We toured this impressive facility today, along with an older fish
hatchery located nearby.
Both hatcheries are built along aptly-named
Fish Creek and both are on or adjacent to Joint Base
Elmendorf-Richardson (JBER) property. The older Fort Richardson State
Fish Hatchery is gradually being phased into the newer Hernandez
facility at Elmendorf AFB but is still open to visitors.
One of three decorative fish mosaics hanging from the ceiling
in the new fish hatchery
I'll give you a little tour of both hatchery facilities in this entry,
as well as show photos of some more aircraft on display at Elmendorf AFB
-- and, surprisingly, two exquisite bald eagles that are being
rehabilitated in a nice enclosure right across from the aircraft
And I'll show you how salmon, eagles, and aircraft relate to one
another . . . but first, a weather report.
RAIN AND "ENDLESS WINTER"
had a great run of sunshine for the last six days, which apparently is
unusual in Anchorage in July. We tried to make the best of that by being
outside a lot. Last night and today we had a 90% chance of rain so we
planned our activities accordingly.
Per the local news, it has still been the second-coolest July
on record in Anchorage and the chilliest since 1920. Here’s a
link re: the city’s chilly
summer and record-breaking snow levels during the winter. Locals feel
like it's been an endless winter, at least in the mountains.
We know how to pick which summer to visit Alaska, eh?? We're having a
great time anyway.
Fish sculpture at the entrance to the new fish
hatchery; fish don't care if it's raining.
We woke up this morning not knowing if we’d have to move to a different
camping spot today.
Folks are limited to two weeks at the Black Spruce FamCamp at JBER unless
there are available spots after 1 PM on the day
they are supposed to leave. (We can't make reservations here --
it's first come, first served.) Our two weeks were up this morning
and the campground was still pretty full last night.
Worst case, we'd have to move to a "dry" camping site with no hookups.
It’s somewhat of a pain to move a 5th-wheel coach. It's
more of a pain to move to a dry (AKA boondocking) camping site on a rainy day
after we've been spoiled with full hookups the last two weeks.
Fortunately, we didn't have to wait until 1 PM to find
out whether we could stay put. The campground host let us know by
9:30 AM that we can stay in our current site a few more days because
enough other folks are leaving today.
Whew! That worked out well for us. We were free to leave and do what we
wanted to do today. And with lots of rain predicted for the
coming week we'd rather stay here than head up the road toward Denali
National Park earlier. We may spend some time at Denali State
Park first, and we won't have hookups there.
FORT RICHARDSON STATE FISH HATCHERY
While we were out running errands we toured the two fish hatcheries
Both hatcheries are on Fish Creek, which runs the length of JBER. They are
managed by the state Fish & Game Department. Although the fisheries are
marked on our base map we didn’t notice them until I read about them in
one of the visitors' guides I picked up.
We toured the
Fort Richardson hatchery first. This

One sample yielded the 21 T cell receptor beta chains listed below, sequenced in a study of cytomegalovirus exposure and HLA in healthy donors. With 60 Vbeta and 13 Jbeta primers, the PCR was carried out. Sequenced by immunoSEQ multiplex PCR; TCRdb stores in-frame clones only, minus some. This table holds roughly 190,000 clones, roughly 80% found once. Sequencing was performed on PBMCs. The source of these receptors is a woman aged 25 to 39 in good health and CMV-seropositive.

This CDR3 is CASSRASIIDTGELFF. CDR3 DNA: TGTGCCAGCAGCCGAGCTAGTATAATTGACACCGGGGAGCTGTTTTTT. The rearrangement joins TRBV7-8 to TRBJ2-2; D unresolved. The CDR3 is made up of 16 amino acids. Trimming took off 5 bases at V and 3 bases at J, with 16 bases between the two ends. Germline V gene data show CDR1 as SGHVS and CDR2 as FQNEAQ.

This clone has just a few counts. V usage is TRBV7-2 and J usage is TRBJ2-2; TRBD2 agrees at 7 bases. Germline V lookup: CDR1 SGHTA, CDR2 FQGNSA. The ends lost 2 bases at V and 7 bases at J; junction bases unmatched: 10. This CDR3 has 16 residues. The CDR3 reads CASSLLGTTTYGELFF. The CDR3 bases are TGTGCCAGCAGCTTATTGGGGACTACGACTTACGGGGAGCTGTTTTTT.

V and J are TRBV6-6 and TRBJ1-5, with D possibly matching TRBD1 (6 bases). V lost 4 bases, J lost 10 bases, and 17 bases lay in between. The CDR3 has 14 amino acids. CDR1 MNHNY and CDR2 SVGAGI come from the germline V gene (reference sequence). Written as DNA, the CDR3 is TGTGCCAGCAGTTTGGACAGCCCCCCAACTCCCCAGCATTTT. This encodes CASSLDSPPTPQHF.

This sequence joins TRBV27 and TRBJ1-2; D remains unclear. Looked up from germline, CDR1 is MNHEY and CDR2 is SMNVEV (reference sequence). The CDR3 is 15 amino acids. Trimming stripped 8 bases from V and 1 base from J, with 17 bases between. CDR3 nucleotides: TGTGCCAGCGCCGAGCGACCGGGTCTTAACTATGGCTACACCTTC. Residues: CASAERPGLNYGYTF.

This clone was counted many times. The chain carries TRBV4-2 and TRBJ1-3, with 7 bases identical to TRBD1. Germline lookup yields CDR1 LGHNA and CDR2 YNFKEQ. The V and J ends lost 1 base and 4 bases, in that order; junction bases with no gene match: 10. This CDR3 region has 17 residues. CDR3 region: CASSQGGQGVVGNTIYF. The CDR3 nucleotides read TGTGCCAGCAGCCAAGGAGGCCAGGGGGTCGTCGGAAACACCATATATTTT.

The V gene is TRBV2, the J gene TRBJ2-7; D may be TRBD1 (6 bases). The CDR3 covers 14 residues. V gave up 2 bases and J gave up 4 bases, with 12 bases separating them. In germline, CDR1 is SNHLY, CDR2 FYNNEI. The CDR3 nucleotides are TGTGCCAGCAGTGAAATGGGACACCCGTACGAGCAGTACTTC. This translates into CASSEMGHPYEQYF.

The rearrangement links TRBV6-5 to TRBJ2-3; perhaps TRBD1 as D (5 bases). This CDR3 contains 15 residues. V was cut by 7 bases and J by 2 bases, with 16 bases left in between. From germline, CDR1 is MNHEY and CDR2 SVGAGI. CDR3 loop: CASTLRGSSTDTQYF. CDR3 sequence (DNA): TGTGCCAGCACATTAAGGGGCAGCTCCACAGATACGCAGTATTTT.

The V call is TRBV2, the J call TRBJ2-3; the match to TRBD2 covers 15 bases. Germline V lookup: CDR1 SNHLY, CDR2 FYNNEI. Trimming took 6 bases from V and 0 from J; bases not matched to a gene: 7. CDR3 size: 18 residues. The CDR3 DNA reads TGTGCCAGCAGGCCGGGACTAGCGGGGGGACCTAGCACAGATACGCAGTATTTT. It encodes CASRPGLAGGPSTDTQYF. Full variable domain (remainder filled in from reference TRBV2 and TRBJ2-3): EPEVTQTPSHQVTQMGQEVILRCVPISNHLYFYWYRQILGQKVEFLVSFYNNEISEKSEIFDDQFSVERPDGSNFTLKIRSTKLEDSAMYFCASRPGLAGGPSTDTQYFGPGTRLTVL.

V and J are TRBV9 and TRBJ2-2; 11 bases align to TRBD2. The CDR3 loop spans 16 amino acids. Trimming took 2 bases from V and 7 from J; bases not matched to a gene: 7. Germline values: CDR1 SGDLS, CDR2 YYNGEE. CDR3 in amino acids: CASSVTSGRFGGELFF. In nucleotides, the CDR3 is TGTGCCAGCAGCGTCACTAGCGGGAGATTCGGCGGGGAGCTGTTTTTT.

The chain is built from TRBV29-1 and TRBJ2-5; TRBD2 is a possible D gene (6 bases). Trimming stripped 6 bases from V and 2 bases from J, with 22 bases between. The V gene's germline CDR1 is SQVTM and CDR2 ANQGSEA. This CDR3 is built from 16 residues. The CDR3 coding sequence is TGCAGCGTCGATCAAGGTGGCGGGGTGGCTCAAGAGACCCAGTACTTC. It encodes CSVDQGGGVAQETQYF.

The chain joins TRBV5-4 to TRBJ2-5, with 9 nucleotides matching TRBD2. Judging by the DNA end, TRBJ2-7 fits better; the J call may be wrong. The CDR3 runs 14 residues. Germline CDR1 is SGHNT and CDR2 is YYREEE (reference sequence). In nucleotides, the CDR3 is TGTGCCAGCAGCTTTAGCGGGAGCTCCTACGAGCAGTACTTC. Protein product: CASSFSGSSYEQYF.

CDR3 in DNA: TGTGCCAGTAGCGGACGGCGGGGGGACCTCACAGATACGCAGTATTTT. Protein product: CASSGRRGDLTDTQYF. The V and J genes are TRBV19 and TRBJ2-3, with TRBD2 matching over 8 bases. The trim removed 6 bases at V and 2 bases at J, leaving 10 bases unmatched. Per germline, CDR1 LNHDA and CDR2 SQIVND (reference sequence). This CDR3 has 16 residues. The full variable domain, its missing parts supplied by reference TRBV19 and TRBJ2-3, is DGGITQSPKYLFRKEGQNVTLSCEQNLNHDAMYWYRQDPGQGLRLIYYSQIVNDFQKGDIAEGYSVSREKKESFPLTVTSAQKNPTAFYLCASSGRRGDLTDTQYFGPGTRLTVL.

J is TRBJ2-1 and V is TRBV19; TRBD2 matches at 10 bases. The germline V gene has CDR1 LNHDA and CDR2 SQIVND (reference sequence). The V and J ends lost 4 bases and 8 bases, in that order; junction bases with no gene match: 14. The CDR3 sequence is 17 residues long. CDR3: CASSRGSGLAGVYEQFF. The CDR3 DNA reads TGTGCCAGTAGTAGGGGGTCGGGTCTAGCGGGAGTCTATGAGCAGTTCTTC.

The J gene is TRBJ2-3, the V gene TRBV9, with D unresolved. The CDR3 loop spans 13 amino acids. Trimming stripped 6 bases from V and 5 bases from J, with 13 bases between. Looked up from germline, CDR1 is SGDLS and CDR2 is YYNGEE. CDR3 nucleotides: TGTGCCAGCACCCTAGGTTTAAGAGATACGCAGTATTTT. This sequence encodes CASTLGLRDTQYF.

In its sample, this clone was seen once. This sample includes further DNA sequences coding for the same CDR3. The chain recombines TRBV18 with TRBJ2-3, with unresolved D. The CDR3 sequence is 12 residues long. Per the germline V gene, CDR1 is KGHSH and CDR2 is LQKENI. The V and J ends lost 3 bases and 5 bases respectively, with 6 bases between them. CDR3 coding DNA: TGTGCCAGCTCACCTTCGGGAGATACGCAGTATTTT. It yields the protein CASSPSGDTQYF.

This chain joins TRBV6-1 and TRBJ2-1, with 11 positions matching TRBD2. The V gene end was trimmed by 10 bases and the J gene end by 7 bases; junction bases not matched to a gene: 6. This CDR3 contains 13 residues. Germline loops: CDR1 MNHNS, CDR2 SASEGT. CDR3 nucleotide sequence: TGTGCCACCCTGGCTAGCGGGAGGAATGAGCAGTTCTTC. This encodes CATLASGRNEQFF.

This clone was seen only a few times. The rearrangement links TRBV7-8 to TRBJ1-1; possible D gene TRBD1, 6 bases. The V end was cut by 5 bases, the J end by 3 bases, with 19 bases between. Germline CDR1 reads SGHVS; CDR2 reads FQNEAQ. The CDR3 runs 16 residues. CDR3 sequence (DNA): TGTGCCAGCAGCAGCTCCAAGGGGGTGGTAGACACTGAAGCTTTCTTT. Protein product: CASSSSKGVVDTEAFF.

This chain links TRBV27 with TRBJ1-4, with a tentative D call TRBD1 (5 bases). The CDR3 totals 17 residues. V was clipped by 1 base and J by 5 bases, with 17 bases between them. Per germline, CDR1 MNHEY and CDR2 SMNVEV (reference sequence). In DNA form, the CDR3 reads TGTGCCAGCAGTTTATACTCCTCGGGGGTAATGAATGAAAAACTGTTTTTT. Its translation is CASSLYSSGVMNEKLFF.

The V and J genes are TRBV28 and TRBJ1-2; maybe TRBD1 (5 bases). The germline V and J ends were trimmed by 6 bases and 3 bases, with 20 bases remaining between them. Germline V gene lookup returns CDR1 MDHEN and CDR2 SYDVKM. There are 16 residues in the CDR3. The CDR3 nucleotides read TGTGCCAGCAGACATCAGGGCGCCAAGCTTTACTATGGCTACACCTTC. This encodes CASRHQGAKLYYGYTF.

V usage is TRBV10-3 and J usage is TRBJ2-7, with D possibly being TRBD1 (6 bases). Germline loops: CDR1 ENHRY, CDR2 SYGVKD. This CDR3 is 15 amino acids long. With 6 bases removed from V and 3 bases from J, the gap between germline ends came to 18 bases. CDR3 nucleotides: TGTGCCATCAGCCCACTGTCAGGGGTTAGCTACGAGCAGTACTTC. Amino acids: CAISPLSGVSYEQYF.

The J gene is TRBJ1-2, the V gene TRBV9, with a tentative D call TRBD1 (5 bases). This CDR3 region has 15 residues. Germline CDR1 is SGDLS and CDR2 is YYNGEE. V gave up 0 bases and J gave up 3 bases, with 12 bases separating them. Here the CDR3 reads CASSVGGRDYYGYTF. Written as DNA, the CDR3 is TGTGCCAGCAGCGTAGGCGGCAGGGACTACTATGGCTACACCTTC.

older facility is off Grady Hwy. just a couple miles from our campground.
We spent about 30 minutes looking around the outdoor fish raceways. One
of the fish culturists, Chuck, was hand feeding a large tank of Arctic
char. They were divided into three groups, based on age. The four-year-olds
will spawn this fall, the three-year-olds next fall, and the two-year-olds in
The fish are usually fed automatically but Chuck had just come back
after being gone for a week and he wanted to see how the char were
eating. He gives them nutrient-dense food so they’ll grow larger.
The water in the tanks used to be warmer when there was a power plant
nearby (the reason the hatchery was originally located on base). Now the
water stays pretty cool all year long (33-42 F.) and the fish don’t grow
as large as they did in warmer water. We asked lots of questions and
Chuck readily gave us all kinds of interesting information.
He encouraged us to wait until he was done feeding the char so we could
watch him feed the rainbow trout. The char stayed under water as Chuck
tossed small batches of food pellets (looked like dog food) into their
tanks. The trout were much more active and jumped around when he fed
Because a bald eagle tried to get into the trout tank, Chuck came up
with two strategies to discourage it. He strung wire with flagging on
it a foot above the chain link fence the eagle wanted to sit on and he
placed plastic tubing across the tank every 20 feet so the eagle can’t
swoop down from the air to get to the fish.
Jim mentioned that we’ve been to the fish hatchery in Leadville, CO
several times. Chuck, who has been in the business 24 years, knows all
about that prominent national fish hatchery.
Chuck works out of the new facility just outside the Post Road gate at
Reeves Blvd. We
went over there next and did a self-tour through the very large
building. The old hatchery will eventually be phased out and merged with
the new one, which was built just last summer.
THE WILLIAM J. HERNANDEZ SPORT FISH HATCHERY
This place is impressive for many reasons.
Not only is it state of the art for fish production and resource